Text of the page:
protocol. Strontium has a chemical affinity for calcium; therefore these two
minerals should not be taken in combined form. Dr. Jean-Yves Reginster, an investigator
with the World Health Organization (WHO) whose work is cited in a paper
published by Advanced Orthomolecular Research (AOR) a Canadian supplement firm
provides this cautionary note: �The simultaneous intake of [strontium] and
calcium remarkably reduces the bioavailability of [strontium]; therefore,
high-dose strontium should not be taken concomitantly with a meal or calcium
intake. (AOR, 2008 ; Reginster, Deroisy, & Jupsin, 2003 )
As noted earlier the majority of scientific data-based
studies are reported from European and Canadian sources for the patented drug
Strontium Ranelate manufactured by the French pharmaceutical company Servier
and sold in Europe under the brand name Protelos. Protelos or Strontium
ranelate and has been approved for use as an osteoporosis medication in 27
European Countries . It has not been approved by the FDA for use in the
United States, even though the strontium is available as a supplement through
various sources (AOR; Tahoma Clinic Renton, WA).
Three papers are of special interest for their content on
the supplement Strontium: Strontium for osteoporosis: To dose or to megadose
(Gaby, 2006) ; Fight-even prevent-osteoporosis with the hidden
secrets of this bone-building miracle mineral (Wright, 2008) ; Strontium:
Breakthrough against osteoporosis (Dean, 2004) .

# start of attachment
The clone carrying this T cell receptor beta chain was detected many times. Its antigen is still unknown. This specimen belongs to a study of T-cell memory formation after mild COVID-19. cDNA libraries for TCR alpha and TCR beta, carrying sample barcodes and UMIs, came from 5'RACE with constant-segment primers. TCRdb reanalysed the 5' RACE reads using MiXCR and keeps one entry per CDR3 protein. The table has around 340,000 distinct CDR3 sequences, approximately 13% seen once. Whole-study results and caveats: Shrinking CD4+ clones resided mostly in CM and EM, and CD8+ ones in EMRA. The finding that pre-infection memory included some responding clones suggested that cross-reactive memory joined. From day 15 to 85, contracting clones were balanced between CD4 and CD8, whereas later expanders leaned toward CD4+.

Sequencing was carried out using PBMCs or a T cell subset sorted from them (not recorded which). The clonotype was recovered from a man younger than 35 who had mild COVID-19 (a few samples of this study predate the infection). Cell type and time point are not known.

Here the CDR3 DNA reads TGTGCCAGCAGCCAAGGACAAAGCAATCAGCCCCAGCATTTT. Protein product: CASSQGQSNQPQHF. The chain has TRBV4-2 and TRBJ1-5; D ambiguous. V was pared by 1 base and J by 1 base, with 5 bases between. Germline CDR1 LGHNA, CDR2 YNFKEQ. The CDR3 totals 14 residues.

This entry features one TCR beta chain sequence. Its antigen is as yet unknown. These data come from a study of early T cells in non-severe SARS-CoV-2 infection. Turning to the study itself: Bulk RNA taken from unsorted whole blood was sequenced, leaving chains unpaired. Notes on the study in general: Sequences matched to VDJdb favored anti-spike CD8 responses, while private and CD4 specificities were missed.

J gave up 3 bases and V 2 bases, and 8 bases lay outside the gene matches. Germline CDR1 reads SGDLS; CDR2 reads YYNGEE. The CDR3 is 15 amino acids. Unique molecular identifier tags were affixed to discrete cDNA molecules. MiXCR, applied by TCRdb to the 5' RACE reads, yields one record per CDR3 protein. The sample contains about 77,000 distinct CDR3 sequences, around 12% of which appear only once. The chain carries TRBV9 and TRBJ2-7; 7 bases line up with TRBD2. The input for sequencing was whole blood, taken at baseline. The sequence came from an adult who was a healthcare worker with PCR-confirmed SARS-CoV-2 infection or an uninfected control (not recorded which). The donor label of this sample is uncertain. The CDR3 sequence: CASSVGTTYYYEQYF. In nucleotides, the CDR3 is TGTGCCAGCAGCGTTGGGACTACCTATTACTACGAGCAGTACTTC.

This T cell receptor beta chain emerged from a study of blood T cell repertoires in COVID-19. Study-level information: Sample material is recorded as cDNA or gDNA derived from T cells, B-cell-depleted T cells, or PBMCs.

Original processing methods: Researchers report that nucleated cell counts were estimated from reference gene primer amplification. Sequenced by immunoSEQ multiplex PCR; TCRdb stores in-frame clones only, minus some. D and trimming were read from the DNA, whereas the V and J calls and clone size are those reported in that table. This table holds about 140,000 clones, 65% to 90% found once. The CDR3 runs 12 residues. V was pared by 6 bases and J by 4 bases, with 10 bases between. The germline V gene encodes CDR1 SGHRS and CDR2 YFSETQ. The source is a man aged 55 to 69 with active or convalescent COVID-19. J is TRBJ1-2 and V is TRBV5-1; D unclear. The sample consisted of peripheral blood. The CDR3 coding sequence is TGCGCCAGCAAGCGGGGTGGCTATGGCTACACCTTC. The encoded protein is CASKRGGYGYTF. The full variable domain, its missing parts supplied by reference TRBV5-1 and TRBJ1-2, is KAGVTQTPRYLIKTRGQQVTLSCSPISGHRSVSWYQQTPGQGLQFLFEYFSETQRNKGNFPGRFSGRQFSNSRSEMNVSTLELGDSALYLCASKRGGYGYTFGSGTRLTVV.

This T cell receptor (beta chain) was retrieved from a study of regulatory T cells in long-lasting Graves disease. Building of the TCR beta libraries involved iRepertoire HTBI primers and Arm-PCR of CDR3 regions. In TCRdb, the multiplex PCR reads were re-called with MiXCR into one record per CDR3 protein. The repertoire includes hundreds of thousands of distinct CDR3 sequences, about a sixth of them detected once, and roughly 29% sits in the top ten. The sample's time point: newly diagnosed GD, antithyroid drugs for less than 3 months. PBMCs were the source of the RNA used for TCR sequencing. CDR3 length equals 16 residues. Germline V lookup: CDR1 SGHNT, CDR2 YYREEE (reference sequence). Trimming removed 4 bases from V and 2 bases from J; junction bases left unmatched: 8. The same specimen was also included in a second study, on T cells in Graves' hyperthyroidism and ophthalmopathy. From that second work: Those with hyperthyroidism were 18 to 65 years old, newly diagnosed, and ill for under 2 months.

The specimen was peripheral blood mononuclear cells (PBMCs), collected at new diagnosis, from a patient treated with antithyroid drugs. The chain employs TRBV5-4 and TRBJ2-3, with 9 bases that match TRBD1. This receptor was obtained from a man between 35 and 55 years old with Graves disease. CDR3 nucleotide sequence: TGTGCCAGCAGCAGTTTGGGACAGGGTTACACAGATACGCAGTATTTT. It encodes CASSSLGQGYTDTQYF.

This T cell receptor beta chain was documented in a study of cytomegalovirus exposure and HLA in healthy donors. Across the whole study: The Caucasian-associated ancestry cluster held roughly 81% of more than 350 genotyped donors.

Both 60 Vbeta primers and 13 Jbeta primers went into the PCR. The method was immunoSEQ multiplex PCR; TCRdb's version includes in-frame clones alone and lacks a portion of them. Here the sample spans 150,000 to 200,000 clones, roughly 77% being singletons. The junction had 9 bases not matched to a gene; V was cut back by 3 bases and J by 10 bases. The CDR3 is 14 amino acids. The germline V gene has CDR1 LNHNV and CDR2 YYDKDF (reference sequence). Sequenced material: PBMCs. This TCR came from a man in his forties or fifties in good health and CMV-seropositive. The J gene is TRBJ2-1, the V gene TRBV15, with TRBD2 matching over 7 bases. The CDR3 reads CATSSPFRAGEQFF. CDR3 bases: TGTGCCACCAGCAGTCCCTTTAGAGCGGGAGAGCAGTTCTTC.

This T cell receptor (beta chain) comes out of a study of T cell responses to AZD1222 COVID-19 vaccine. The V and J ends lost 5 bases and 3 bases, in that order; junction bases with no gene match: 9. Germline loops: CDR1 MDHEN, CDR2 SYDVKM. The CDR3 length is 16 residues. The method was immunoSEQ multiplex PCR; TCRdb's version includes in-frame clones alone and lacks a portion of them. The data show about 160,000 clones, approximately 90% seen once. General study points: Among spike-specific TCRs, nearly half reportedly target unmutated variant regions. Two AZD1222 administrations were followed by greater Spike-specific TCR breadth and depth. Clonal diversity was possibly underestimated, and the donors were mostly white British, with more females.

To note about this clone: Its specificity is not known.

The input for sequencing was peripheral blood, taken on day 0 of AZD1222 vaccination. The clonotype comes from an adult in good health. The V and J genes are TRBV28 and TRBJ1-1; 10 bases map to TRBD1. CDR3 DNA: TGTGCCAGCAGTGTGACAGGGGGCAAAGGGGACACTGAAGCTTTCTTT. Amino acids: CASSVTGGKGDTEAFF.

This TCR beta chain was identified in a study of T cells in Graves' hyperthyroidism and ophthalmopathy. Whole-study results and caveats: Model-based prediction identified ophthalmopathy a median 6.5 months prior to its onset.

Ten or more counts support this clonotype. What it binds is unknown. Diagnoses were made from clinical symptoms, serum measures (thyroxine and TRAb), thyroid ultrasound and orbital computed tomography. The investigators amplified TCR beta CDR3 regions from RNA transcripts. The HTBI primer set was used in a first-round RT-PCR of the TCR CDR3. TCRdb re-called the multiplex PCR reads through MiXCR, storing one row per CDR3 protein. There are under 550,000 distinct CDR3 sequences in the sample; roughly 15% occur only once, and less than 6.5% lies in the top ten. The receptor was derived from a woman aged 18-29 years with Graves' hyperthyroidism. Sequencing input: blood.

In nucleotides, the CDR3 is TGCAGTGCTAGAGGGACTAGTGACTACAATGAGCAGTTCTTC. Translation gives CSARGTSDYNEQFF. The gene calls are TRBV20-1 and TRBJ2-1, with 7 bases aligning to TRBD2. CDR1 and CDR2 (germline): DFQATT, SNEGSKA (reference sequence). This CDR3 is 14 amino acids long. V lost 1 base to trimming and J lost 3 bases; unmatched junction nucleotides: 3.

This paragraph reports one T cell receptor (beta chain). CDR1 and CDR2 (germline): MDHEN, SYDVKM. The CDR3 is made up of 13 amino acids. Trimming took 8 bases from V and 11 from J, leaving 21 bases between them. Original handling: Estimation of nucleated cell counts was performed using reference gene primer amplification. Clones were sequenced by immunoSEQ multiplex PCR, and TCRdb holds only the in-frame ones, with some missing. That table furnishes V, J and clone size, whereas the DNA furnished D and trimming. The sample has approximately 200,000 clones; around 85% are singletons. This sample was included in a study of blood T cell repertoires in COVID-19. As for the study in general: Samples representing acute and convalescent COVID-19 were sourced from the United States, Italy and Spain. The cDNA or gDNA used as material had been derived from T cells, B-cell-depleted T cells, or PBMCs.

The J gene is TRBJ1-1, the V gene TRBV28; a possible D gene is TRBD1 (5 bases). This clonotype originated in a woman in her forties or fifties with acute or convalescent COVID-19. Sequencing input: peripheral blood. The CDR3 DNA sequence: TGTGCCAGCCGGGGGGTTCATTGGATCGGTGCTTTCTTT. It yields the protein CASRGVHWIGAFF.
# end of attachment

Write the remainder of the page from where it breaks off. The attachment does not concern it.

Dr. Wright�s paper includes a special caution about use of
the injectable drug Forteo since it carries a black box warning from the FDA
for osteosarcoma in laboratory rats. The drug is also prohibitively expensive
($600/month) and must be injected daily. Since it is a synthetic form of
parathyroid hormone (PTH), there are additional concerns that the parathyroid
glands may become inactive with continued use of the drug. Since the four small
parathyroid glands, each about the size of a grain of rice, are responsible for
calcium metabolism I am extremely leery of messing with them. Wright, along
with others recommend taking 1,200-1,500 mg of calcium per day along with
magnesium and other minerals and nutrients.
Dean  concludes his paper with this recommendation: Strontium
in doses up to 1.7 grams per day appear to offer a safe, effective and
inexpensive approach to preventing and reversing osteoporosis and may be of
benefit in patients with osteoarthritis and cancer with bone metastases. Doses
of 680 mg/day appear to be the optimum dose, although lower doses are
Dean along with Wright and Gaby believe that while most
studies cited used only strontium, plus calcium and vitamin D-3, other
anti-osteoporotic substances such as magnesium, vitamin K and boron are also
Why not just stick with Bisphosphonates (Fosamax, Actonel
and Boniva) the drugs most prescribed by U.S. physicians?